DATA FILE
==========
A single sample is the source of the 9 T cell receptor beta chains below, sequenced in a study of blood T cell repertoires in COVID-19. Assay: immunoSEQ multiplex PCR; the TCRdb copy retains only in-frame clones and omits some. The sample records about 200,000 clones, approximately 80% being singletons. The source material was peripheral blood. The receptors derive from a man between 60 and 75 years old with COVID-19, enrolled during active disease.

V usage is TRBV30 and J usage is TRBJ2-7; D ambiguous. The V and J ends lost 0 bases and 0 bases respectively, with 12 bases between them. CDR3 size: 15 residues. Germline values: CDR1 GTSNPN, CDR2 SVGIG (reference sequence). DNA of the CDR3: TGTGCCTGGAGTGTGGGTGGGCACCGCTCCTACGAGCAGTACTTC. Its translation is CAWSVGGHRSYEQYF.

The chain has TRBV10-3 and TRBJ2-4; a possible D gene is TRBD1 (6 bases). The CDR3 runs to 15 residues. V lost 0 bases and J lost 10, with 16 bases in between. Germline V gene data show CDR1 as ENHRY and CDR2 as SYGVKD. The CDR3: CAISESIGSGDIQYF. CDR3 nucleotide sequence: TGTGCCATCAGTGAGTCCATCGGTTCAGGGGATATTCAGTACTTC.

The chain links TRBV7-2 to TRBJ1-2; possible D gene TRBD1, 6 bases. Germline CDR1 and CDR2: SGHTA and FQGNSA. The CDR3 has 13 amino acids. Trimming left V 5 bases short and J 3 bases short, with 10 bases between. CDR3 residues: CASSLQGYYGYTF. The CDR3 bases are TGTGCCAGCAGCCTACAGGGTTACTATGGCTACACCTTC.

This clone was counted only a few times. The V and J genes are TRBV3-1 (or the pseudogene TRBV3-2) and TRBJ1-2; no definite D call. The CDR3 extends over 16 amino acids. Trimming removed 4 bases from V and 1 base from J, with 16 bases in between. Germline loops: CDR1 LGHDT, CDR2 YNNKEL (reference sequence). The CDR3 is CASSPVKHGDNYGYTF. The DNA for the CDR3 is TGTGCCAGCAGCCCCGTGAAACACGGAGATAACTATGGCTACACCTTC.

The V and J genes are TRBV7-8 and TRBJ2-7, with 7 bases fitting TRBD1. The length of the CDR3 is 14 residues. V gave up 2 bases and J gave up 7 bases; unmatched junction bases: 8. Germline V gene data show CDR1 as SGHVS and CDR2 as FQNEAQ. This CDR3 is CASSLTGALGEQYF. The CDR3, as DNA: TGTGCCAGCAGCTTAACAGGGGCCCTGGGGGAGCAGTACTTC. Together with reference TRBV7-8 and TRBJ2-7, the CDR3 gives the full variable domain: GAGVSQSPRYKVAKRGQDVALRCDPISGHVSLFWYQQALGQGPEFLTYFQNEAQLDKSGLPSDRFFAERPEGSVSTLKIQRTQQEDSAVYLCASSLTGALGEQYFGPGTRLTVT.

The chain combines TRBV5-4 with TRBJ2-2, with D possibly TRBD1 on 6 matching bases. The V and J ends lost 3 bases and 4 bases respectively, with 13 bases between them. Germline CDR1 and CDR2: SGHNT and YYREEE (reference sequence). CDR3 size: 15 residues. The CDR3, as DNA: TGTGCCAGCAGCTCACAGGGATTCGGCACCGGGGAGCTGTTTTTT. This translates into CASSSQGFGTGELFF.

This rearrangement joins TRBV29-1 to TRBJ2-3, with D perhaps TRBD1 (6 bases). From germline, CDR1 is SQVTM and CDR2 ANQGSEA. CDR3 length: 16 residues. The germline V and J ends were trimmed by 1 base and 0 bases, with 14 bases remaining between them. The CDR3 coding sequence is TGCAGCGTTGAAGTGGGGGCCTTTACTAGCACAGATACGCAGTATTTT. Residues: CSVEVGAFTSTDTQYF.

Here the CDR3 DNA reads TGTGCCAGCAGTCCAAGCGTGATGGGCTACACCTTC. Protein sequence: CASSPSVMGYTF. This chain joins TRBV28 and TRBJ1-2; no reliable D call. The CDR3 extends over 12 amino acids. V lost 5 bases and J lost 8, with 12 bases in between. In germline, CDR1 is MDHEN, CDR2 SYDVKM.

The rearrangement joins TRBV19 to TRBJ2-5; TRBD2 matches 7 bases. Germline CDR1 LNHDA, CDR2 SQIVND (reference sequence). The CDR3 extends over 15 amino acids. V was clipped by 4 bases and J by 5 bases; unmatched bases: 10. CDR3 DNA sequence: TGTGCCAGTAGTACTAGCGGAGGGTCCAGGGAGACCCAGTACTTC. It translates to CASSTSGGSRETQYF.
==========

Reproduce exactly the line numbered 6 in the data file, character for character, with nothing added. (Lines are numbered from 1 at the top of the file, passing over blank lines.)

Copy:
The V and J genes are TRBV7-8 and TRBJ2-7, with 7 bases fitting TRBD1. The length of the CDR3 is 14 residues. V gave up 2 bases and J gave up 7 bases; unmatched junction bases: 8. Germline V gene data show CDR1 as SGHVS and CDR2 as FQNEAQ. This CDR3 is CASSLTGALGEQYF. The CDR3, as DNA: TGTGCCAGCAGCTTAACAGGGGCCCTGGGGGAGCAGTACTTC. Together with reference TRBV7-8 and TRBJ2-7, the CDR3 gives the full variable domain: GAGVSQSPRYKVAKRGQDVALRCDPISGHVSLFWYQQALGQGPEFLTYFQNEAQLDKSGLPSDRFFAERPEGSVSTLKIQRTQQEDSAVYLCASSLTGALGEQYFGPGTRLTVT.